Many managers firmly believe that the best customers are the most loyal customers. But I’m not so sure. When it comes to customer loyalty programs, we all put on our rose-tinted glasses – and invest in customer loyalty programs before getting enough evidence first.

“All the best customers are loyal customers,” we seem to say in meetings.

“To ensure long term profitability, we need to win our customers’ trust and loyalty.”

But do we…?  

In this article, I’ll be discussing whether customer loyalty does drive profitability and growth as much as we think it does. I’ll argue that customers who purchase steadily from a company over time are not necessarily cheaper to serve or less price sensitive.

As I go through, I will provide a case study on customer loyalty to examine the impact of customer loyalty programs on customer retention and customer loyalty metrics. I will also weigh up the advantages and disadvantages of customer loyalty programs. Principally that customer loyalty is a much better predictor of cash flow (forecasting) than it is profitability.

But let’s start by understanding what customer loyalty and retention means.

Customer loyalty and retention definition

In simple terms, customer loyalty programs reward customers that frequently and predictably buy from the business over a sustainable period. Typically, businesses reward loyal customers in three ways:

  1. A loyalty discount program to reward loyal customers with cost savings (i.e. discounts, coupons, volume deals).
  2. A rewards program to delight loyal customers with gifts or more points to buy more stuff (i.e., a reward scheme)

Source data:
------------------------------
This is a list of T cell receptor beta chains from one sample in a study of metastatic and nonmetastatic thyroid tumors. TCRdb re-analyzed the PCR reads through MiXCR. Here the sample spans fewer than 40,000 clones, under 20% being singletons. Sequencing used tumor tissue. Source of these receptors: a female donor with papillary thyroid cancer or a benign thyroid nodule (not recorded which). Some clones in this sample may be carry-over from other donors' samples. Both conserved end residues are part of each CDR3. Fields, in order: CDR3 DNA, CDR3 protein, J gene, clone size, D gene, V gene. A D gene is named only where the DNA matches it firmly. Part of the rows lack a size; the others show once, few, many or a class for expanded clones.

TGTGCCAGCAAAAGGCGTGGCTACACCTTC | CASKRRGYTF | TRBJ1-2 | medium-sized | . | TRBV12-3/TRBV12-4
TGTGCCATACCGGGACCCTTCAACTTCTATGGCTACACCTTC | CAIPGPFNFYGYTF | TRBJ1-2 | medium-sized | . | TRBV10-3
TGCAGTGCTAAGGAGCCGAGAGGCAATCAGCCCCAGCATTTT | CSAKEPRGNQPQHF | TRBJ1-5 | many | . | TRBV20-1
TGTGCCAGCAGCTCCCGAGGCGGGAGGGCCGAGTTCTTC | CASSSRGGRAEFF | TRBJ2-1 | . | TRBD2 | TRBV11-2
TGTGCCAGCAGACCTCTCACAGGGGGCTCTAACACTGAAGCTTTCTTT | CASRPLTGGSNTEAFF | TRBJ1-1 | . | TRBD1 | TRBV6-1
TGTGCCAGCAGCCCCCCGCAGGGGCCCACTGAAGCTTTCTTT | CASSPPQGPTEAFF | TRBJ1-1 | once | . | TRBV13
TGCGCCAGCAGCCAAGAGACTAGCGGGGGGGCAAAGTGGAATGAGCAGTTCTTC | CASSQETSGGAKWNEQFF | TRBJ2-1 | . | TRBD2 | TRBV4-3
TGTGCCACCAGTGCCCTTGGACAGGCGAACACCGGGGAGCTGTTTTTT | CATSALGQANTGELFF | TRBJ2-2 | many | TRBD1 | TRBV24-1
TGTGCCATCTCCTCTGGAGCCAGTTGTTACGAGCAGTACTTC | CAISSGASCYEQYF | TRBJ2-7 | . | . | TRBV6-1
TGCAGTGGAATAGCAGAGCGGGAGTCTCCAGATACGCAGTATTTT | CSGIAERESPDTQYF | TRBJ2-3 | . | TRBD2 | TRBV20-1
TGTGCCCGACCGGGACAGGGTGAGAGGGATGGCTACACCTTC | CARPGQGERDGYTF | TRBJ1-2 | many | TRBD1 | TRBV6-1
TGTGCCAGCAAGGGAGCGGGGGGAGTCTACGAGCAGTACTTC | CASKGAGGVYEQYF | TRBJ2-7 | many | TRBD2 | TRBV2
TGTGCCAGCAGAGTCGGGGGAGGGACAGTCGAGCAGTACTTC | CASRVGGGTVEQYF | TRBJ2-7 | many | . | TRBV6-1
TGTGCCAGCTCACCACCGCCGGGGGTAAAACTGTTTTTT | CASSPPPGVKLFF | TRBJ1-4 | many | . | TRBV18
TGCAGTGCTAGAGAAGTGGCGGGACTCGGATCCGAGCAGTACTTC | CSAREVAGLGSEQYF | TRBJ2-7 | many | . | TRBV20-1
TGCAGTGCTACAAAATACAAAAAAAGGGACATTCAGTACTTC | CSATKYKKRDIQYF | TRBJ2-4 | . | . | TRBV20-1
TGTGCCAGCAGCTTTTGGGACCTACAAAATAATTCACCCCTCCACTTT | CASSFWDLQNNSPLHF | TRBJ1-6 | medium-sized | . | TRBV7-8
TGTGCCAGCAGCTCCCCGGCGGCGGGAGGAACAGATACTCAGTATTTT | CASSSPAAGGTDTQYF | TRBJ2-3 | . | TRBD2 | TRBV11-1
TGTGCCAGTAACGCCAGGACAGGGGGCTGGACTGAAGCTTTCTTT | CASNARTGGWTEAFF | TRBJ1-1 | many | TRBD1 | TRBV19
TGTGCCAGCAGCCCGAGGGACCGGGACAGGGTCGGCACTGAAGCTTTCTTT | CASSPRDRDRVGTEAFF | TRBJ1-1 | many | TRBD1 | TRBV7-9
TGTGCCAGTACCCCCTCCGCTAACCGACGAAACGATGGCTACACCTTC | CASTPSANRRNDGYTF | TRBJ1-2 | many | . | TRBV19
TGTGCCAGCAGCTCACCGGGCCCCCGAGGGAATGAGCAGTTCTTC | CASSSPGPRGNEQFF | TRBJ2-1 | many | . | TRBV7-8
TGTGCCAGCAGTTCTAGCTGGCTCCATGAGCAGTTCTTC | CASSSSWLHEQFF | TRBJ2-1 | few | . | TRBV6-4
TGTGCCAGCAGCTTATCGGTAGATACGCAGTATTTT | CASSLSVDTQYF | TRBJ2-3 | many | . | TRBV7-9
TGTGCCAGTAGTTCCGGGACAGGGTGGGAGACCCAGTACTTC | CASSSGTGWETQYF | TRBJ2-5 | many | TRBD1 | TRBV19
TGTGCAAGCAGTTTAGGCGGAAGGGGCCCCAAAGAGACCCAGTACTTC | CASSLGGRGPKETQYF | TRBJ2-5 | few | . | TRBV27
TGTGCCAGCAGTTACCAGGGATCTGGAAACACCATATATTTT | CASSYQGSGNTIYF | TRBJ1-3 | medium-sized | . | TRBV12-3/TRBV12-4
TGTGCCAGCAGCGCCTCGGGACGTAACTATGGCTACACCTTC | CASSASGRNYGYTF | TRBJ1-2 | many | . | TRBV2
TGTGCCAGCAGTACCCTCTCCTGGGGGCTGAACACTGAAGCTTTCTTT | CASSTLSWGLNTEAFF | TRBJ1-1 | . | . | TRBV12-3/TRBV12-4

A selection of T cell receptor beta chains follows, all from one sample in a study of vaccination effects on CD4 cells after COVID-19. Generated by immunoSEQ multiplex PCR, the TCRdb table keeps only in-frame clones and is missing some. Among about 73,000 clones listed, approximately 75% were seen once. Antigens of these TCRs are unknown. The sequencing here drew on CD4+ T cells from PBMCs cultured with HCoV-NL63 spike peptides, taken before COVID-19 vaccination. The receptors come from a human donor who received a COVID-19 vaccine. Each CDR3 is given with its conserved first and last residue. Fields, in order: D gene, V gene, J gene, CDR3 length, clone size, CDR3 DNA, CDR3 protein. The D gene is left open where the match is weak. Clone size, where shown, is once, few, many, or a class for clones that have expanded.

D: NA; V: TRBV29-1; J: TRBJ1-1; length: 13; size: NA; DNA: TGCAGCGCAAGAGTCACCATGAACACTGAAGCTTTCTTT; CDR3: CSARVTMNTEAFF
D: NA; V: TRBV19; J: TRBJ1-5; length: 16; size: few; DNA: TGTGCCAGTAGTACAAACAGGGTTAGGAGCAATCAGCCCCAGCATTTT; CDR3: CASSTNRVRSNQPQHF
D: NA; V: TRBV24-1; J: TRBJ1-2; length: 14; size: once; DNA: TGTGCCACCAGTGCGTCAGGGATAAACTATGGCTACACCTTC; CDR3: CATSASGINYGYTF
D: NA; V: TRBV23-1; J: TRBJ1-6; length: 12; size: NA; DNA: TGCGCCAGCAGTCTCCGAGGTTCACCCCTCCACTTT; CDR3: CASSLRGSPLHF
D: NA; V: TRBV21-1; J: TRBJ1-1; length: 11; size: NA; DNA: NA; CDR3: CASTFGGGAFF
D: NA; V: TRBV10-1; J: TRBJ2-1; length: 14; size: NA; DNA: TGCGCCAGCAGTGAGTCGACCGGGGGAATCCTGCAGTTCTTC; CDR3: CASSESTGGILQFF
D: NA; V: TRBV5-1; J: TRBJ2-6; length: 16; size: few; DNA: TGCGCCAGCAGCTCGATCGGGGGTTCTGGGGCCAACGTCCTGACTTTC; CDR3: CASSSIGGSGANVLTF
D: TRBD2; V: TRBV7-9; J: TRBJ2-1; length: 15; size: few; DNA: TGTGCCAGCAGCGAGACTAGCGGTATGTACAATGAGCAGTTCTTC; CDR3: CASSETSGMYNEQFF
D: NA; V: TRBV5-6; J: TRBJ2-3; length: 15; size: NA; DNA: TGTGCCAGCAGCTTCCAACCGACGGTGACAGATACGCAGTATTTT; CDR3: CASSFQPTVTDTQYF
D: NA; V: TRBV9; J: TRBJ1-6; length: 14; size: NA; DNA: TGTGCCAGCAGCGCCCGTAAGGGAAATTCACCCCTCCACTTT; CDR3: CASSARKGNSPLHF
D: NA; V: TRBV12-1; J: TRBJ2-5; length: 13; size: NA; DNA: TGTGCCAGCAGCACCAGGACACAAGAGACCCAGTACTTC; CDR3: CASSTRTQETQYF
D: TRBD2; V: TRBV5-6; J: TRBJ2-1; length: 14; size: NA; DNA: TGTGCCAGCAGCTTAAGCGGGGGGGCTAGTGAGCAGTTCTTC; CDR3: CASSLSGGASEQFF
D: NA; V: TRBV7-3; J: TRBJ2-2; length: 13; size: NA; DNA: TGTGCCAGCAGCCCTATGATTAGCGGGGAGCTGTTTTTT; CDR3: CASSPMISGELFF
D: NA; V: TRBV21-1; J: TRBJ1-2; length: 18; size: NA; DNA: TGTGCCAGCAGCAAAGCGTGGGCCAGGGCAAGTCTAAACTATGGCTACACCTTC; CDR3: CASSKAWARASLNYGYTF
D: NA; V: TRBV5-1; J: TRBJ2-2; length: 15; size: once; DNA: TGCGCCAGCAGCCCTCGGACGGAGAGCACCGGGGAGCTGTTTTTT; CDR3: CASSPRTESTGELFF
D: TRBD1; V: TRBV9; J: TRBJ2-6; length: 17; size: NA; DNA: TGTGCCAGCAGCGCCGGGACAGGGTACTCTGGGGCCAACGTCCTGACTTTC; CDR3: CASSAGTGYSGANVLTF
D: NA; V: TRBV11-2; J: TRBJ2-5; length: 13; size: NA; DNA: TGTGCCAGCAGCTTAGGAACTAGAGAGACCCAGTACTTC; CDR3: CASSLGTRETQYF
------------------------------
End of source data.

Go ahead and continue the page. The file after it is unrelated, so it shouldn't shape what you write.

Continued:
3. A membership program to reward loyal customers with   exclusive access to new offers, range, personalisation, advice or choice

What research on how to enhance customer loyalty tells us

Over the past five years or so, many leading retailers in the UK, EU and the US – who were early adopters of customer loyalty program twenty years ago – are now challenging loyalty and its supposed ROI. The top 16 retailers in Europe, for example, collectively spent more than $1 billion in 2000 on loyalty. But many of them have been underwhelmed with the ROI delivered from customer loyalty and are now questioning the relationship between loyalty and profitability.

Advantages and disadvantages of customer loyalty programs

Many customer loyalty programs focus on two notions:

  1. A loyal customer is the best type of customer because they are the most profitable customer group
  2. Customer loyalty programs that give consumers the right mix of discounts, incentives and offers will retain and train consumers to come back and buy more (and essentially be loyal and predictable customers)

Leading research has found that the strength of this relationship is quite a lot subtler than CRM loyalty software providers and consultants said. What’s more, throwing discounts at customers who don’t want or need a bundled offer has not increased their willingness to pay for a price bundle at all. We have all learned that it is much harder to move prices up when you have anchored customers to a low price point. And very hard to wean customers off discounts and low prices when they feel entitled to get them.

customer loyalty drives profitability and growth

So does customer loyalty drive profitability and growth as much as we think it does?

To answer this question properly, I would like to share a case study.

A few years ago, I worked on a retail pricing project for an FMCG fresh food retailer. This retailer was experiencing rapid growth and growing product complexity. They had several emerging categories and wanted to know the impact of customer loyalty programs on customer retention and how much additional marge they could generate from their existing customers.

At that point, they had experienced a 55%+ increase in online sales (totalling about 30% of their overall sales).